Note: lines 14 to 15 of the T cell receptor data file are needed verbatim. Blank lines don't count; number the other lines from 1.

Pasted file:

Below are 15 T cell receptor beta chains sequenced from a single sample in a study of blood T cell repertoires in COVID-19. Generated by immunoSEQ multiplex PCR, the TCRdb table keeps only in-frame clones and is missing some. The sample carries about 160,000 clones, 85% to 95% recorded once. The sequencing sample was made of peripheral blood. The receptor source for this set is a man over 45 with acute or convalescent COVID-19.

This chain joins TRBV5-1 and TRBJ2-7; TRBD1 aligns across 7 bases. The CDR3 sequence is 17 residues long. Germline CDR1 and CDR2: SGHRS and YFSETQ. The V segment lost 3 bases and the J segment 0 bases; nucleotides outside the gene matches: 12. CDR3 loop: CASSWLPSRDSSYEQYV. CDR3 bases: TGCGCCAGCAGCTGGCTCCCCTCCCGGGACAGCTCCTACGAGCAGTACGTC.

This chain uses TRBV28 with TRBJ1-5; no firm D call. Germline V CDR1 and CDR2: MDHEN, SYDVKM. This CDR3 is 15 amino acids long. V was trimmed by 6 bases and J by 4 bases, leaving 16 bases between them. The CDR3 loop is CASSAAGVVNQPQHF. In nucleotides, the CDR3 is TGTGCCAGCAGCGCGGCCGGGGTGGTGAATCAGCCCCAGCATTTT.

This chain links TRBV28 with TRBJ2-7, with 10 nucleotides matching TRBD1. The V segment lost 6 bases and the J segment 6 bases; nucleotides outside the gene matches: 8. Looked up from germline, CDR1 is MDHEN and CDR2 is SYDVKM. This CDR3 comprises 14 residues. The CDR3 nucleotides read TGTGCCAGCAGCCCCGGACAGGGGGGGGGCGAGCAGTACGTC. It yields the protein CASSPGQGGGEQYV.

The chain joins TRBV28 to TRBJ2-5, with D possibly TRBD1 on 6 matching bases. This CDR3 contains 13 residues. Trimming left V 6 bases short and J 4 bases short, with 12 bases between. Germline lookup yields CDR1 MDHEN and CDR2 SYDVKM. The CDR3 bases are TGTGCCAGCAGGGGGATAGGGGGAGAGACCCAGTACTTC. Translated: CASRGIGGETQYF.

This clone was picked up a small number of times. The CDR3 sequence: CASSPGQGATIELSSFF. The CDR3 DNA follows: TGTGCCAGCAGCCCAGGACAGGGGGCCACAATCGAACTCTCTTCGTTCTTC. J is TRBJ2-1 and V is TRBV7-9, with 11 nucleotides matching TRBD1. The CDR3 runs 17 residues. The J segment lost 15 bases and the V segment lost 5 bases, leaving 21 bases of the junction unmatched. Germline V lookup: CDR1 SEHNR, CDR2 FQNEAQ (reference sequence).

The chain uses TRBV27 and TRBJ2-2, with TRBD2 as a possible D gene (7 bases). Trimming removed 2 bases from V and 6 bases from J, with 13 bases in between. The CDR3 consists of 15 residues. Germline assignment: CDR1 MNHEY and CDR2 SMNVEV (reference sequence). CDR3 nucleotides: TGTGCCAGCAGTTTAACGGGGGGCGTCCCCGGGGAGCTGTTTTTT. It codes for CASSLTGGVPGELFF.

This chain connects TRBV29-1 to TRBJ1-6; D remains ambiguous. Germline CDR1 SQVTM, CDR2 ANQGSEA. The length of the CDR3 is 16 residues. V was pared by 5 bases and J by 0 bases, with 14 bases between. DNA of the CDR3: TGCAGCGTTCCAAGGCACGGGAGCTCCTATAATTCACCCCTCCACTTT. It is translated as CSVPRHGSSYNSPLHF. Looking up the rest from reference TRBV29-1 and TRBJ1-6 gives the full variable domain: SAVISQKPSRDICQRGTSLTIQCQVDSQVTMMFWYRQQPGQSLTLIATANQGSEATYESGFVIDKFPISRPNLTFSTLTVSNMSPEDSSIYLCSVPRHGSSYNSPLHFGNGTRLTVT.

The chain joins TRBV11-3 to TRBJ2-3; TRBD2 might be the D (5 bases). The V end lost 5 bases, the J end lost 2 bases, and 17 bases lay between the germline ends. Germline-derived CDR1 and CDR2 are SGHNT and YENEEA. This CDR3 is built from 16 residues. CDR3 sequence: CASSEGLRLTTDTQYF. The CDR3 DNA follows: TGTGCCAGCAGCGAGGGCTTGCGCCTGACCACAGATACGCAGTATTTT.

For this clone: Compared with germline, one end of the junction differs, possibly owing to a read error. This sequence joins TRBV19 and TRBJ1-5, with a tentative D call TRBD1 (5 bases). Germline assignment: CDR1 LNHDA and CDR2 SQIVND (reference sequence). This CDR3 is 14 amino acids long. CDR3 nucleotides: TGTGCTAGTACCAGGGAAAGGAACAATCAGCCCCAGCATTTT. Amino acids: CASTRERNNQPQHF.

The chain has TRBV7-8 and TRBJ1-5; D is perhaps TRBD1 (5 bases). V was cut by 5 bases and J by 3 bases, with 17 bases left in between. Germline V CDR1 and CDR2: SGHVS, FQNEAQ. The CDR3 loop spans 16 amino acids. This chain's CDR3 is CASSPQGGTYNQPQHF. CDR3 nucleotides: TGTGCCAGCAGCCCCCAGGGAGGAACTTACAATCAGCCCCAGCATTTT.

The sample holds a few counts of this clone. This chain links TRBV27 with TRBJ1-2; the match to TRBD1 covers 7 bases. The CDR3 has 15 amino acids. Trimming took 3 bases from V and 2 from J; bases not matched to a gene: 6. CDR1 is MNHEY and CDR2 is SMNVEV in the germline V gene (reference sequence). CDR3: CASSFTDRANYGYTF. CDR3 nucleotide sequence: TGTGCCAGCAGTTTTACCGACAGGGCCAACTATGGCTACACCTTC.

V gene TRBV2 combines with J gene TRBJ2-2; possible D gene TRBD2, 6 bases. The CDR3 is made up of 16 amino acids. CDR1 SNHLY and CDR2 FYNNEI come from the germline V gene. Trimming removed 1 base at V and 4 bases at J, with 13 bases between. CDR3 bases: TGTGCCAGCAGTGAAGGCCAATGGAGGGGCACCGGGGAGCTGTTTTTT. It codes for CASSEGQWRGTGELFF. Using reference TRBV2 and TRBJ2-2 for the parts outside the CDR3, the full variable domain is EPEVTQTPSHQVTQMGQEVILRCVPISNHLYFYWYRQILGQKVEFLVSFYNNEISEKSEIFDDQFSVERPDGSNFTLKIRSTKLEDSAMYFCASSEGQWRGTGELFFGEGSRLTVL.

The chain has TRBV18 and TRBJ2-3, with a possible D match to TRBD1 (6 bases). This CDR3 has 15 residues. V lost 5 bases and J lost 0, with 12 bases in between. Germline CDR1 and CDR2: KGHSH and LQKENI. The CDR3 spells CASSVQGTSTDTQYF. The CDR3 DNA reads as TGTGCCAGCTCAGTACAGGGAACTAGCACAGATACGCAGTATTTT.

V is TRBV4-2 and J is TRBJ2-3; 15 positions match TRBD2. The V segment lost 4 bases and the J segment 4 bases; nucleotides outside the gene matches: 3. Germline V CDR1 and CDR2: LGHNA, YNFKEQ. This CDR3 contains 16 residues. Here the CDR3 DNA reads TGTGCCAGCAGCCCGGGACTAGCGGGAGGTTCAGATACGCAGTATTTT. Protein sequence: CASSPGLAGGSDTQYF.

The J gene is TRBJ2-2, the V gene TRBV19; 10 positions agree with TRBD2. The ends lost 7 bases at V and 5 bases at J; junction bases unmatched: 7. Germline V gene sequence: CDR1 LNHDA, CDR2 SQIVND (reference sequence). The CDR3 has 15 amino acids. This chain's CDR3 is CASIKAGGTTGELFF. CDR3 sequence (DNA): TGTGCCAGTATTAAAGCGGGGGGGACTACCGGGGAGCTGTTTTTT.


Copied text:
The chain has TRBV18 and TRBJ2-3, with a possible D match to TRBD1 (6 bases). This CDR3 has 15 residues. V lost 5 bases and J lost 0, with 12 bases in between. Germline CDR1 and CDR2: KGHSH and LQKENI. The CDR3 spells CASSVQGTSTDTQYF. The CDR3 DNA reads as TGTGCCAGCTCAGTACAGGGAACTAGCACAGATACGCAGTATTTT.

V is TRBV4-2 and J is TRBJ2-3; 15 positions match TRBD2. The V segment lost 4 bases and the J segment 4 bases; nucleotides outside the gene matches: 3. Germline V CDR1 and CDR2: LGHNA, YNFKEQ. This CDR3 contains 16 residues. Here the CDR3 DNA reads TGTGCCAGCAGCCCGGGACTAGCGGGAGGTTCAGATACGCAGTATTTT. Protein sequence: CASSPGLAGGSDTQYF.